At the Story Collider’s “Surgeons” show with Springer Storytellers in DC last October, military surgeon Col. Rob Lim described standing at the border of Iraq in darkness before the initial invasion began in 2003, counting down, waiting for shock and awe. “We saw the planes go over, heard the artillery fire, it’s happening,” Lim said in his story. “I turned to one of my buddies and said, ‘How do we do our laundry?’”

Erin Barker, Artistic Director of The Story Collider

This, to me, is the perfect example of what makes the kind of true, personal stories The Story Collider and Springer Storytellers produce so special. We often hear about medicine and international conflict, but we don’t often hear about the everyday, human aspects of being a person embroiled in these things. We can learn countless facts and figures, but to really understand what it feels like to be a part of it, in the moment? You can’t find that anywhere other than a true, personal story from someone’s life. These stories allow us a temporary window into someone else’s heart and mind, into an experience that we may never have. They allow us to connect with someone we’ve never met. And building this connection between scientists and the public is becoming ever more important.

These stories allow us a temporary window into someone else’s heart and mind, into an experience that we may never have.

For example, Stanford psychologist Susan Fiske has found that the general public respects scientists, but doesn’t quite trust them. According to Fiske, there are two factors that influence our perceptions of strangers: competence — how knowledgeable and capable we seem; and warmth — whether we have our our audience’s best interests in mind. In order to be seen as trustworthy, and communicate effectively with the public, we need to be perceived as both competent and warm. And in fact, warmth matters a lot. In her 2006 paper “Universal dimensions of social cognition: warmth and competence,” Dr. Fiske tells us, “warmth is judged before competence, and warmth judgments carry more weight in affective and behavioral reactions.”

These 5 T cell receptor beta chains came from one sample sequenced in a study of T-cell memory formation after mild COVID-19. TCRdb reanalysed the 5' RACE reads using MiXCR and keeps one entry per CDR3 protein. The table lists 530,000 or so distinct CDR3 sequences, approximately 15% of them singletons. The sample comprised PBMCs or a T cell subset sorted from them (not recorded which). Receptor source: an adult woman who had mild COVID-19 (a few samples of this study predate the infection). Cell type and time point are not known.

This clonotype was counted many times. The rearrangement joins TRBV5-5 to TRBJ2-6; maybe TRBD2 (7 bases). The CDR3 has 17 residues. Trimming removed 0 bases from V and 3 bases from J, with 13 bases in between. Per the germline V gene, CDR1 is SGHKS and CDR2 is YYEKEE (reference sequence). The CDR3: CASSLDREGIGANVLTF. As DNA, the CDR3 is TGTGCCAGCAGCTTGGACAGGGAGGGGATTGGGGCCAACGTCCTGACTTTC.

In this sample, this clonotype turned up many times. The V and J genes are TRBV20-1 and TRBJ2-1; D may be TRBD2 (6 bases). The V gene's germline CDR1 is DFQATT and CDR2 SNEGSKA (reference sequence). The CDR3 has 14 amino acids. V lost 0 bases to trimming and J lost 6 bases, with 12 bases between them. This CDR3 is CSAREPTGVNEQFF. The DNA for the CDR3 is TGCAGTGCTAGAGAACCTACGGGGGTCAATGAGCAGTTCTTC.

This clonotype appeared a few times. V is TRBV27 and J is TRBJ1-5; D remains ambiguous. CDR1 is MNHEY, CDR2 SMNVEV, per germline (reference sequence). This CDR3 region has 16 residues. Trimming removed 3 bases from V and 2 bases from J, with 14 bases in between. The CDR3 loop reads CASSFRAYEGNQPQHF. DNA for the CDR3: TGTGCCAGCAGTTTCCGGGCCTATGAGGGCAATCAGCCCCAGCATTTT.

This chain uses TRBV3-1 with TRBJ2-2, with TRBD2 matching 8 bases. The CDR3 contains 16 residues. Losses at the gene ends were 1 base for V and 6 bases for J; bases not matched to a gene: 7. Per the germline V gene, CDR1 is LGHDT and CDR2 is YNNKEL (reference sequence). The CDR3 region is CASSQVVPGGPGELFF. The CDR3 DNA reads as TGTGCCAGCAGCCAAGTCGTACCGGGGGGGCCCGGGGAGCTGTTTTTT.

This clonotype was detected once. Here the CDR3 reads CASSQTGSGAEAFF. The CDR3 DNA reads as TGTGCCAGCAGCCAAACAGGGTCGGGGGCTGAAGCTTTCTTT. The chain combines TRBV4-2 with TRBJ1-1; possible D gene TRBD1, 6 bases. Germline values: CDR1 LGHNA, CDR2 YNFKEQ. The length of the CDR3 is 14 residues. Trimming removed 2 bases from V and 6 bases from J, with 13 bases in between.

Unfortunately, when she conducted her study, asking her subjects to rate different professions and groups of people according to these qualities, scientists ranked high in competence but low in warmth.

I probably don’t need to tell you that scientists often focus on competence, and even deliberately tamp down perception of warmth to emphasize competence. It makes sense when you consider that, in many ways, scientists are trained to reduce their intrinsic warmth. It’s a natural instinct for a profession that, quite rightly, values objectivity. But when we focus on competence at the expense of warmth, we miss out on a valuable opportunity to connect with and inspire our audience.

So can scientists emphasize our warmth? According to Dr. Fiske, people trust people they think are like themselves — people who share their values and goals. And not only that, but they will go out of their way to support these folks. When we share stories that reveal our humanity, our imperfections, our vulnerabilities, our humor, we show our audience that we’re like them, and that we’re trustworthy.

When Col. Lim shared his story with our audience, he became something even more than a surgeon who has saved lives on and off the battlefield — he became a real, live human being. Someone we feel like we know, and want to root for. When I worked with Col. Lim on his story in the weeks leading up to the show, I encouraged him to include not only the kind of details that let the audience visualize the experience, but also those that let us in on his mindset. For example, the fact that he was unable to shower for eighteen days as they made the long, slow trip into Baghdad. Hearing his human reactions to these things makes us think, Scientists–they’re just like us.